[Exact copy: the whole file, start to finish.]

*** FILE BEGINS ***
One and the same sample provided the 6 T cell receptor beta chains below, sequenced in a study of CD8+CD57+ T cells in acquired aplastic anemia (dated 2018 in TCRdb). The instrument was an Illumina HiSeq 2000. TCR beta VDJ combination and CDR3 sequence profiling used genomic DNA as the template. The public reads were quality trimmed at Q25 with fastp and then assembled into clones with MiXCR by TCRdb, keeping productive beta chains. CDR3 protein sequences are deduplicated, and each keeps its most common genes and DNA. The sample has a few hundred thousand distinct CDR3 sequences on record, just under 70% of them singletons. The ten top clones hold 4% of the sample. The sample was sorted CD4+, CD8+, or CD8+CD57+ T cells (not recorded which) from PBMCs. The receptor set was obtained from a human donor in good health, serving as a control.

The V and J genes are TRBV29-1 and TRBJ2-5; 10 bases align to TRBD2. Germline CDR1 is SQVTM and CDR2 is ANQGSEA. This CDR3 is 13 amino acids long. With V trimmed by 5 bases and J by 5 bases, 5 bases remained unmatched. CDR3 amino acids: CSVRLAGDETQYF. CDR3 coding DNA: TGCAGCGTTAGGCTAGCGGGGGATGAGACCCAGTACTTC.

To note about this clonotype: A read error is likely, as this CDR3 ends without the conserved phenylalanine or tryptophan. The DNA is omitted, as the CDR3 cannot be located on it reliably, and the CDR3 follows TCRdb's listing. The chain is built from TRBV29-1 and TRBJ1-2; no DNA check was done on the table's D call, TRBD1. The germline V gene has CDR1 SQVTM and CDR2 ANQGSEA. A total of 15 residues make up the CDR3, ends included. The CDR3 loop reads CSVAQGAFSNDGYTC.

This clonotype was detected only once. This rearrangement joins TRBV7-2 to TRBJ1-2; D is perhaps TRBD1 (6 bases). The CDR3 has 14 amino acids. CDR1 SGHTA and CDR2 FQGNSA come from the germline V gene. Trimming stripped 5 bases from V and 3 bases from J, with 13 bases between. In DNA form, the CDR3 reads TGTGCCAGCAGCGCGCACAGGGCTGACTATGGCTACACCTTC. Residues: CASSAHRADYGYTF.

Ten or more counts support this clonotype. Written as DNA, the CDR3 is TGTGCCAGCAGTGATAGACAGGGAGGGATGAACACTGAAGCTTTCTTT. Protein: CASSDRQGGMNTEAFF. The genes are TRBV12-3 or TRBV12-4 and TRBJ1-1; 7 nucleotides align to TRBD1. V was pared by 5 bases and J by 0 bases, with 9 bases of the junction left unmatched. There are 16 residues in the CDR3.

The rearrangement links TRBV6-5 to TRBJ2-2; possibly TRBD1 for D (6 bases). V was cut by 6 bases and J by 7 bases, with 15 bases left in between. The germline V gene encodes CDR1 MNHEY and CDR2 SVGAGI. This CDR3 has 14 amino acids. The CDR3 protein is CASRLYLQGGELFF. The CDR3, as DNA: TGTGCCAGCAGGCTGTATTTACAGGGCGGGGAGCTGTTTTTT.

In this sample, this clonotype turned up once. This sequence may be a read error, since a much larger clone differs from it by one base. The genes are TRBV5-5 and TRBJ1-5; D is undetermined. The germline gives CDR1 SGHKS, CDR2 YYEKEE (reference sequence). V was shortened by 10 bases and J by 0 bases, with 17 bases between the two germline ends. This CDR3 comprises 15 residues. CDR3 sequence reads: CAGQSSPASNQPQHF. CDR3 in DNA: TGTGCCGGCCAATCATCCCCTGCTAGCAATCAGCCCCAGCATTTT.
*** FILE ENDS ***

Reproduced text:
One and the same sample provided the 6 T cell receptor beta chains below, sequenced in a study of CD8+CD57+ T cells in acquired aplastic anemia (dated 2018 in TCRdb). The instrument was an Illumina HiSeq 2000. TCR beta VDJ combination and CDR3 sequence profiling used genomic DNA as the template. The public reads were quality trimmed at Q25 with fastp and then assembled into clones with MiXCR by TCRdb, keeping productive beta chains. CDR3 protein sequences are deduplicated, and each keeps its most common genes and DNA. The sample has a few hundred thousand distinct CDR3 sequences on record, just under 70% of them singletons. The ten top clones hold 4% of the sample. The sample was sorted CD4+, CD8+, or CD8+CD57+ T cells (not recorded which) from PBMCs. The receptor set was obtained from a human donor in good health, serving as a control.

The V and J genes are TRBV29-1 and TRBJ2-5; 10 bases align to TRBD2. Germline CDR1 is SQVTM and CDR2 is ANQGSEA. This CDR3 is 13 amino acids long. With V trimmed by 5 bases and J by 5 bases, 5 bases remained unmatched. CDR3 amino acids: CSVRLAGDETQYF. CDR3 coding DNA: TGCAGCGTTAGGCTAGCGGGGGATGAGACCCAGTACTTC.

To note about this clonotype: A read error is likely, as this CDR3 ends without the conserved phenylalanine or tryptophan. The DNA is omitted, as the CDR3 cannot be located on it reliably, and the CDR3 follows TCRdb's listing. The chain is built from TRBV29-1 and TRBJ1-2; no DNA check was done on the table's D call, TRBD1. The germline V gene has CDR1 SQVTM and CDR2 ANQGSEA. A total of 15 residues make up the CDR3, ends included. The CDR3 loop reads CSVAQGAFSNDGYTC.

This clonotype was detected only once. This rearrangement joins TRBV7-2 to TRBJ1-2; D is perhaps TRBD1 (6 bases). The CDR3 has 14 amino acids. CDR1 SGHTA and CDR2 FQGNSA come from the germline V gene. Trimming stripped 5 bases from V and 3 bases from J, with 13 bases between. In DNA form, the CDR3 reads TGTGCCAGCAGCGCGCACAGGGCTGACTATGGCTACACCTTC. Residues: CASSAHRADYGYTF.

Ten or more counts support this clonotype. Written as DNA, the CDR3 is TGTGCCAGCAGTGATAGACAGGGAGGGATGAACACTGAAGCTTTCTTT. Protein: CASSDRQGGMNTEAFF. The genes are TRBV12-3 or TRBV12-4 and TRBJ1-1; 7 nucleotides align to TRBD1. V was pared by 5 bases and J by 0 bases, with 9 bases of the junction left unmatched. There are 16 residues in the CDR3.

The rearrangement links TRBV6-5 to TRBJ2-2; possibly TRBD1 for D (6 bases). V was cut by 6 bases and J by 7 bases, with 15 bases left in between. The germline V gene encodes CDR1 MNHEY and CDR2 SVGAGI. This CDR3 has 14 amino acids. The CDR3 protein is CASRLYLQGGELFF. The CDR3, as DNA: TGTGCCAGCAGGCTGTATTTACAGGGCGGGGAGCTGTTTTTT.

In this sample, this clonotype turned up once. This sequence may be a read error, since a much larger clone differs from it by one base. The genes are TRBV5-5 and TRBJ1-5; D is undetermined. The germline gives CDR1 SGHKS, CDR2 YYEKEE (reference sequence). V was shortened by 10 bases and J by 0 bases, with 17 bases between the two germline ends. This CDR3 comprises 15 residues. CDR3 sequence reads: CAGQSSPASNQPQHF. CDR3 in DNA: TGTGCCGGCCAATCATCCCCTGCTAGCAATCAGCCCCAGCATTTT.